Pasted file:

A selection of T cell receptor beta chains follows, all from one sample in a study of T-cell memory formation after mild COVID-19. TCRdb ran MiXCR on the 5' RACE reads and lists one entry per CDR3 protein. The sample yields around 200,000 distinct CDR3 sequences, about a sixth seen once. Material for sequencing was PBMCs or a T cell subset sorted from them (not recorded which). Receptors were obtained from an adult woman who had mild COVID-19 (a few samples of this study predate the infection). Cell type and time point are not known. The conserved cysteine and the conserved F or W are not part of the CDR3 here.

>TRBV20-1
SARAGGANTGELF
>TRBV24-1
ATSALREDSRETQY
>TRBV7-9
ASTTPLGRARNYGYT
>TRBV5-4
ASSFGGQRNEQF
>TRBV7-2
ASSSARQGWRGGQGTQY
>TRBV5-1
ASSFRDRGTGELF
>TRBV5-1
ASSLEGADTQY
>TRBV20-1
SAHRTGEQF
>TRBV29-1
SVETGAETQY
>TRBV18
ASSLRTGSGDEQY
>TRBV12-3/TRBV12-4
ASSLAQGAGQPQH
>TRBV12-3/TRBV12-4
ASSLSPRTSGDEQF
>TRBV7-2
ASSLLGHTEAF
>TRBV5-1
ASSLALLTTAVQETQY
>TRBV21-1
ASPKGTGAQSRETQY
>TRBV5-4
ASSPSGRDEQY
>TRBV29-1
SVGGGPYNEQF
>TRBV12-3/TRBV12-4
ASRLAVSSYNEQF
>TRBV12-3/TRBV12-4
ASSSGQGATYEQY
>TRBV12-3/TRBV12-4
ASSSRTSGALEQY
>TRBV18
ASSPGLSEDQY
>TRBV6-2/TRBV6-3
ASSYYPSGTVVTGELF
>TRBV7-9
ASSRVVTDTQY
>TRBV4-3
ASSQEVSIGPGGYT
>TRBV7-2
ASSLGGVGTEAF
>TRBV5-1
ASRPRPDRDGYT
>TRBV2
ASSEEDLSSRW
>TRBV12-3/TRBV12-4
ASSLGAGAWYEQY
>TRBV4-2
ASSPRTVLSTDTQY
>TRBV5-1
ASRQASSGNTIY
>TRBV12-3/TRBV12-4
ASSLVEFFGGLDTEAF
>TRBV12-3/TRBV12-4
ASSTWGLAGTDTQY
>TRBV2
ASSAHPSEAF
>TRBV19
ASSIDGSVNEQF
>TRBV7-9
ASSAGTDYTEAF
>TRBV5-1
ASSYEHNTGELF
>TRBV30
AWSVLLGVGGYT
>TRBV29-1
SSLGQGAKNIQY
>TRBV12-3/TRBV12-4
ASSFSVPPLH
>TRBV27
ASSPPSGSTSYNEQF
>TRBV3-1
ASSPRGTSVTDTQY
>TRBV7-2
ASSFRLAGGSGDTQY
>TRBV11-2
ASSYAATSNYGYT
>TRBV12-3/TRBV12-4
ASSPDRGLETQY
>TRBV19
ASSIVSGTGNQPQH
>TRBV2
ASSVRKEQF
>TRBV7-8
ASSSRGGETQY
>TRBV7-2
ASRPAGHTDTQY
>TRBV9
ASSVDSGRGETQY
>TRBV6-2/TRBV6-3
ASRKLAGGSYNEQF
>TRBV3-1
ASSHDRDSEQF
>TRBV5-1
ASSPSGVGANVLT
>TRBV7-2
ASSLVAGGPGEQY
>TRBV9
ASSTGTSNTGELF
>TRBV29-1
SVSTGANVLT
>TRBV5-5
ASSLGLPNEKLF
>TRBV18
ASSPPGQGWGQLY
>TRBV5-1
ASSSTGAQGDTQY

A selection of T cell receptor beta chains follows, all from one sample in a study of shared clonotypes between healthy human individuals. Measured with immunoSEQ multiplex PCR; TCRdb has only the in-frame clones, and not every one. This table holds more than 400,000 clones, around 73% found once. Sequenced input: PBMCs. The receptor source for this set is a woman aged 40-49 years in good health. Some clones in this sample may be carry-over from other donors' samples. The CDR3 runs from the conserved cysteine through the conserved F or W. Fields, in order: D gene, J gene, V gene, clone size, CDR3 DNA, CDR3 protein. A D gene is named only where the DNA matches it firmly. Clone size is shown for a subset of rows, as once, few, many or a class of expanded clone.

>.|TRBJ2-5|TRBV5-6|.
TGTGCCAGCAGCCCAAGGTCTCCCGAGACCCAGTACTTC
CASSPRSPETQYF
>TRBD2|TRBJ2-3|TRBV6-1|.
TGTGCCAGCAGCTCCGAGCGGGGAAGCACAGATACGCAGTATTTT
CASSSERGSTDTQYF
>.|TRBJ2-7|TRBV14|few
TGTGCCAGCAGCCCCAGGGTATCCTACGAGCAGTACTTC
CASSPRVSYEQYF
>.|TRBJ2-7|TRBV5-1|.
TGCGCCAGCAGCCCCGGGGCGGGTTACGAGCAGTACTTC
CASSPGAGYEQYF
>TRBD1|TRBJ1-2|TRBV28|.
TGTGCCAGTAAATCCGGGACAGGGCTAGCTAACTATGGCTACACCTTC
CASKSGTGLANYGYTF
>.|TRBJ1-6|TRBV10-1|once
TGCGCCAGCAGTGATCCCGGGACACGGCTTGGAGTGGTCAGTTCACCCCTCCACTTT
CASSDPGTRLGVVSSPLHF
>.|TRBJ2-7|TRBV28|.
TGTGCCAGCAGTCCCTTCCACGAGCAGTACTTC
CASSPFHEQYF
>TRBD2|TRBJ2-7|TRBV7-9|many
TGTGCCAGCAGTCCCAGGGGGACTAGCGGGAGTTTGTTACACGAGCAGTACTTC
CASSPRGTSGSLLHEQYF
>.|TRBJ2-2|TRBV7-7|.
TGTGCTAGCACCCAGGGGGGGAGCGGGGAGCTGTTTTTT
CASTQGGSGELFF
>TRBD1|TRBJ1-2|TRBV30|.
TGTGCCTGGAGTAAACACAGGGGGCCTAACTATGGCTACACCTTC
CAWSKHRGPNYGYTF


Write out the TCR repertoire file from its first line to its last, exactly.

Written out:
A selection of T cell receptor beta chains follows, all from one sample in a study of T-cell memory formation after mild COVID-19. TCRdb ran MiXCR on the 5' RACE reads and lists one entry per CDR3 protein. The sample yields around 200,000 distinct CDR3 sequences, about a sixth seen once. Material for sequencing was PBMCs or a T cell subset sorted from them (not recorded which). Receptors were obtained from an adult woman who had mild COVID-19 (a few samples of this study predate the infection). Cell type and time point are not known. The conserved cysteine and the conserved F or W are not part of the CDR3 here.

>TRBV20-1
SARAGGANTGELF
>TRBV24-1
ATSALREDSRETQY
>TRBV7-9
ASTTPLGRARNYGYT
>TRBV5-4
ASSFGGQRNEQF
>TRBV7-2
ASSSARQGWRGGQGTQY
>TRBV5-1
ASSFRDRGTGELF
>TRBV5-1
ASSLEGADTQY
>TRBV20-1
SAHRTGEQF
>TRBV29-1
SVETGAETQY
>TRBV18
ASSLRTGSGDEQY
>TRBV12-3/TRBV12-4
ASSLAQGAGQPQH
>TRBV12-3/TRBV12-4
ASSLSPRTSGDEQF
>TRBV7-2
ASSLLGHTEAF
>TRBV5-1
ASSLALLTTAVQETQY
>TRBV21-1
ASPKGTGAQSRETQY
>TRBV5-4
ASSPSGRDEQY
>TRBV29-1
SVGGGPYNEQF
>TRBV12-3/TRBV12-4
ASRLAVSSYNEQF
>TRBV12-3/TRBV12-4
ASSSGQGATYEQY
>TRBV12-3/TRBV12-4
ASSSRTSGALEQY
>TRBV18
ASSPGLSEDQY
>TRBV6-2/TRBV6-3
ASSYYPSGTVVTGELF
>TRBV7-9
ASSRVVTDTQY
>TRBV4-3
ASSQEVSIGPGGYT
>TRBV7-2
ASSLGGVGTEAF
>TRBV5-1
ASRPRPDRDGYT
>TRBV2
ASSEEDLSSRW
>TRBV12-3/TRBV12-4
ASSLGAGAWYEQY
>TRBV4-2
ASSPRTVLSTDTQY
>TRBV5-1
ASRQASSGNTIY
>TRBV12-3/TRBV12-4
ASSLVEFFGGLDTEAF
>TRBV12-3/TRBV12-4
ASSTWGLAGTDTQY
>TRBV2
ASSAHPSEAF
>TRBV19
ASSIDGSVNEQF
>TRBV7-9
ASSAGTDYTEAF
>TRBV5-1
ASSYEHNTGELF
>TRBV30
AWSVLLGVGGYT
>TRBV29-1
SSLGQGAKNIQY
>TRBV12-3/TRBV12-4
ASSFSVPPLH
>TRBV27
ASSPPSGSTSYNEQF
>TRBV3-1
ASSPRGTSVTDTQY
>TRBV7-2
ASSFRLAGGSGDTQY
>TRBV11-2
ASSYAATSNYGYT
>TRBV12-3/TRBV12-4
ASSPDRGLETQY
>TRBV19
ASSIVSGTGNQPQH
>TRBV2
ASSVRKEQF
>TRBV7-8
ASSSRGGETQY
>TRBV7-2
ASRPAGHTDTQY
>TRBV9
ASSVDSGRGETQY
>TRBV6-2/TRBV6-3
ASRKLAGGSYNEQF
>TRBV3-1
ASSHDRDSEQF
>TRBV5-1
ASSPSGVGANVLT
>TRBV7-2
ASSLVAGGPGEQY
>TRBV9
ASSTGTSNTGELF
>TRBV29-1
SVSTGANVLT
>TRBV5-5
ASSLGLPNEKLF
>TRBV18
ASSPPGQGWGQLY
>TRBV5-1
ASSSTGAQGDTQY

A selection of T cell receptor beta chains follows, all from one sample in a study of shared clonotypes between healthy human individuals. Measured with immunoSEQ multiplex PCR; TCRdb has only the in-frame clones, and not every one. This table holds more than 400,000 clones, around 73% found once. Sequenced input: PBMCs. The receptor source for this set is a woman aged 40-49 years in good health. Some clones in this sample may be carry-over from other donors' samples. The CDR3 runs from the conserved cysteine through the conserved F or W. Fields, in order: D gene, J gene, V gene, clone size, CDR3 DNA, CDR3 protein. A D gene is named only where the DNA matches it firmly. Clone size is shown for a subset of rows, as once, few, many or a class of expanded clone.

>.|TRBJ2-5|TRBV5-6|.
TGTGCCAGCAGCCCAAGGTCTCCCGAGACCCAGTACTTC
CASSPRSPETQYF
>TRBD2|TRBJ2-3|TRBV6-1|.
TGTGCCAGCAGCTCCGAGCGGGGAAGCACAGATACGCAGTATTTT
CASSSERGSTDTQYF
>.|TRBJ2-7|TRBV14|few
TGTGCCAGCAGCCCCAGGGTATCCTACGAGCAGTACTTC
CASSPRVSYEQYF
>.|TRBJ2-7|TRBV5-1|.
TGCGCCAGCAGCCCCGGGGCGGGTTACGAGCAGTACTTC
CASSPGAGYEQYF
>TRBD1|TRBJ1-2|TRBV28|.
TGTGCCAGTAAATCCGGGACAGGGCTAGCTAACTATGGCTACACCTTC
CASKSGTGLANYGYTF
>.|TRBJ1-6|TRBV10-1|once
TGCGCCAGCAGTGATCCCGGGACACGGCTTGGAGTGGTCAGTTCACCCCTCCACTTT
CASSDPGTRLGVVSSPLHF
>.|TRBJ2-7|TRBV28|.
TGTGCCAGCAGTCCCTTCCACGAGCAGTACTTC
CASSPFHEQYF
>TRBD2|TRBJ2-7|TRBV7-9|many
TGTGCCAGCAGTCCCAGGGGGACTAGCGGGAGTTTGTTACACGAGCAGTACTTC
CASSPRGTSGSLLHEQYF
>.|TRBJ2-2|TRBV7-7|.
TGTGCTAGCACCCAGGGGGGGAGCGGGGAGCTGTTTTTT
CASTQGGSGELFF
>TRBD1|TRBJ1-2|TRBV30|.
TGTGCCTGGAGTAAACACAGGGGGCCTAACTATGGCTACACCTTC
CAWSKHRGPNYGYTF